When talking to women, it's a given that asking a majority of open ended questions will inevitably cause them to speak a great deal more than if you were to ask a majority of closed ended questions.
The more opportunities they get to speak, the easier it becomes for them to express themselves, both verbally by speaking more and physically by performing kino (physical contact).
For those who are unfamiliar with the terms "open-ended" and "closed-ended" questions, here is a quick run down.
Question that cannot be answered with either "yes" or "no"
Usual words used to start out the question are: who, what, where, when, how, why, etc.
Question that can only be answered with either "yes" or "no"
Usual words used to start out the question are: do, can, did, are, have, etc.
Although open-ended questions usually generate more of a response, it does not always create the desired effect of making them willingly talk more about the subject without an almost equal amount of follow-up questioning on your part.
There are times when you ask an open-ended question and you receive a one-word answer, which is of no more help than asking a one-word answer closed-ended question.
For example, say you asked her what type of music she likes to listen to and she simply answers with, "R&B". This is equivalent to a closed-ended question asking her if she liked R&B. However, if it were used in conjunction with open-ended questions, it would be an effective combo.
USING A COMBINATION OF OPEN AND CLOSED ENDED QUESTIONS...
Both types of questions have their advantages, so employing a mixture of open-ended and closed-ended questions in your conversations is the best method. Sometimes it's best to start out with a closed-ended question in order to lead you into an open-ended one. Here's an example...
You: Do you like to ski? - Closed ended
You: When's the last time you went skiing? - Open ended
Her: Last winter. (She also might decide to throw in a few more pieces of information for you to follow up on like where she went, how long she stayed, how often she goes, etc.)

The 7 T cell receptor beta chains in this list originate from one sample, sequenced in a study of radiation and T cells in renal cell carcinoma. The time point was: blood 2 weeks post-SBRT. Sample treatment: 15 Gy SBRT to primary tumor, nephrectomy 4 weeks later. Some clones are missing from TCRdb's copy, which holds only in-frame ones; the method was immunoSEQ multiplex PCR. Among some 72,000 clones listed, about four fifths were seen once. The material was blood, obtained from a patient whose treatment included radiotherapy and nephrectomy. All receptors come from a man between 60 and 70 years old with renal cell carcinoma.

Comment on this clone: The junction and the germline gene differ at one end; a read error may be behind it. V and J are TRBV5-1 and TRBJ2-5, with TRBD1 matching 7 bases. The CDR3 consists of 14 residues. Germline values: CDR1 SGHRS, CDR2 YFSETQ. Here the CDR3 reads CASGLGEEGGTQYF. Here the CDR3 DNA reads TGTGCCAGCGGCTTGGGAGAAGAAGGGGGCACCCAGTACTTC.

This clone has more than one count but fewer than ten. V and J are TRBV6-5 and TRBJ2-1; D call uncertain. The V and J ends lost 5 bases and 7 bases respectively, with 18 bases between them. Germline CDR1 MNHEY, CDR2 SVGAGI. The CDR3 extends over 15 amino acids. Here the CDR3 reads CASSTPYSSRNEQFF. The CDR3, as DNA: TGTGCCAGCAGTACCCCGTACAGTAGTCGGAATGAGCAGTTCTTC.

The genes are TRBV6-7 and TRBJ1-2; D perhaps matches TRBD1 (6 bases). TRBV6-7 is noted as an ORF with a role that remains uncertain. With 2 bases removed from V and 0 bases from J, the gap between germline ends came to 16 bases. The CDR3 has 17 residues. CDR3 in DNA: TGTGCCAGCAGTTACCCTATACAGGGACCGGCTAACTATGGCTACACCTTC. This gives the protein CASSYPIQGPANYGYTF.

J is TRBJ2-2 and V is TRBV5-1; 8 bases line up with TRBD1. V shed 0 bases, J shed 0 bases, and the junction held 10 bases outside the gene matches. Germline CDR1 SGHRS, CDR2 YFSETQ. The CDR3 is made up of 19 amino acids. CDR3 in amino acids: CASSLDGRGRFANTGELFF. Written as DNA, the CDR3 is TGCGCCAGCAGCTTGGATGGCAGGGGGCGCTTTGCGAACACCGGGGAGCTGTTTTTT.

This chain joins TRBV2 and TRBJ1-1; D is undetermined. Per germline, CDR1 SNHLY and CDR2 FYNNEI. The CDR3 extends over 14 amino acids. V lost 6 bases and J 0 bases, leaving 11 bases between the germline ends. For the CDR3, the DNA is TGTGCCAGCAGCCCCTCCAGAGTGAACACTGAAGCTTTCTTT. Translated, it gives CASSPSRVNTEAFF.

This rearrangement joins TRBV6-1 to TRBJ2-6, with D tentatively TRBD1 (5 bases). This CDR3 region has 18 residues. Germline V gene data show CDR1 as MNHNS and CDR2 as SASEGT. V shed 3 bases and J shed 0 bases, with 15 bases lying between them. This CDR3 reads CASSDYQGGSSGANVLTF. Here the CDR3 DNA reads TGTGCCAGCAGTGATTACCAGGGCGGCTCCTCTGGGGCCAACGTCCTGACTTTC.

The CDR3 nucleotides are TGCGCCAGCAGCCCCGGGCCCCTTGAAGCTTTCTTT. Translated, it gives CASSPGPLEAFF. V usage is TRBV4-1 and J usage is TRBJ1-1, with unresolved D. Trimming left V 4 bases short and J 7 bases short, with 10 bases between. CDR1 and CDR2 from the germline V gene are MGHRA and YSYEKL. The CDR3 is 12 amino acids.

Now is a good opportunity for you to experience and/or preference relate and follow-up with either an open or closed-ended question, depending on the direction you want to lead the conversation. Keeping control of the conversation should always be your number one priority.
When women answer 'no' to "Do you like" questions, one of the best open-ended questions to follow-up with is "Why not?" They'll usually tell you why but if they answer with "I don't know", a good response is something along the lines of, "You should try it sometime".
As you can see, closed-ended questions are not so bad after all. In some cases, they prove to be very useful. In the above case, the closed-ended question was used to smoothly bring up the topic of skiing.
Once rapport on a subject starts to develop, closed-ended questions can be used as "filler" questions, or as a ways to change the subject. For example if you wanted to change the subject and start asking about her friends, one way you can do it is by asking, "Did your friends go with you too?" (Closed-ended)
QUESTIONING IN THE FORM OF STATEMENTS...
Now that you know the importance and some of the advantages of both open and closed-ended questions, you will be able to appreciate the fact that there is a way to "ask" a question that is both open and closed ended without actually "asking". This is accomplished through the use of Assumptive Questioning.
Assumptive questioning is asking questions in the form of statements that imply a variety of questions, both open and closed ended, that not only give you openings to compliment and neg-hit but also give women the chance to talk about what they feel comfortable about.
The advantages of letting her decide how she wants to answer your assumptive question is that you're able to find out what she thinks is important to her, what types of questions she prefers answering, what she likes to talk about, and an overall understanding of her personality traits and how she thinks without having to actually "ask" her.
Here are a couple examples of assumptive questioning to get you familiar with the fundamentals of the tactic. These particular examples purposely lead into talking about her body and looks and give you clear opportunities to compliment or neg-hit when she's most vulnerable.
You: You must like to exercise a lot.
Do you exercise? Do you like to exercise?
How often do you exercise?
What do you do to keep in shape?
Why do you look so good?
You: I bet you like going to the beach.
Do you ever go to the beach?
Do you like going to the beach?
How do you spend your free time?
Where do you like going?
Hope this helps!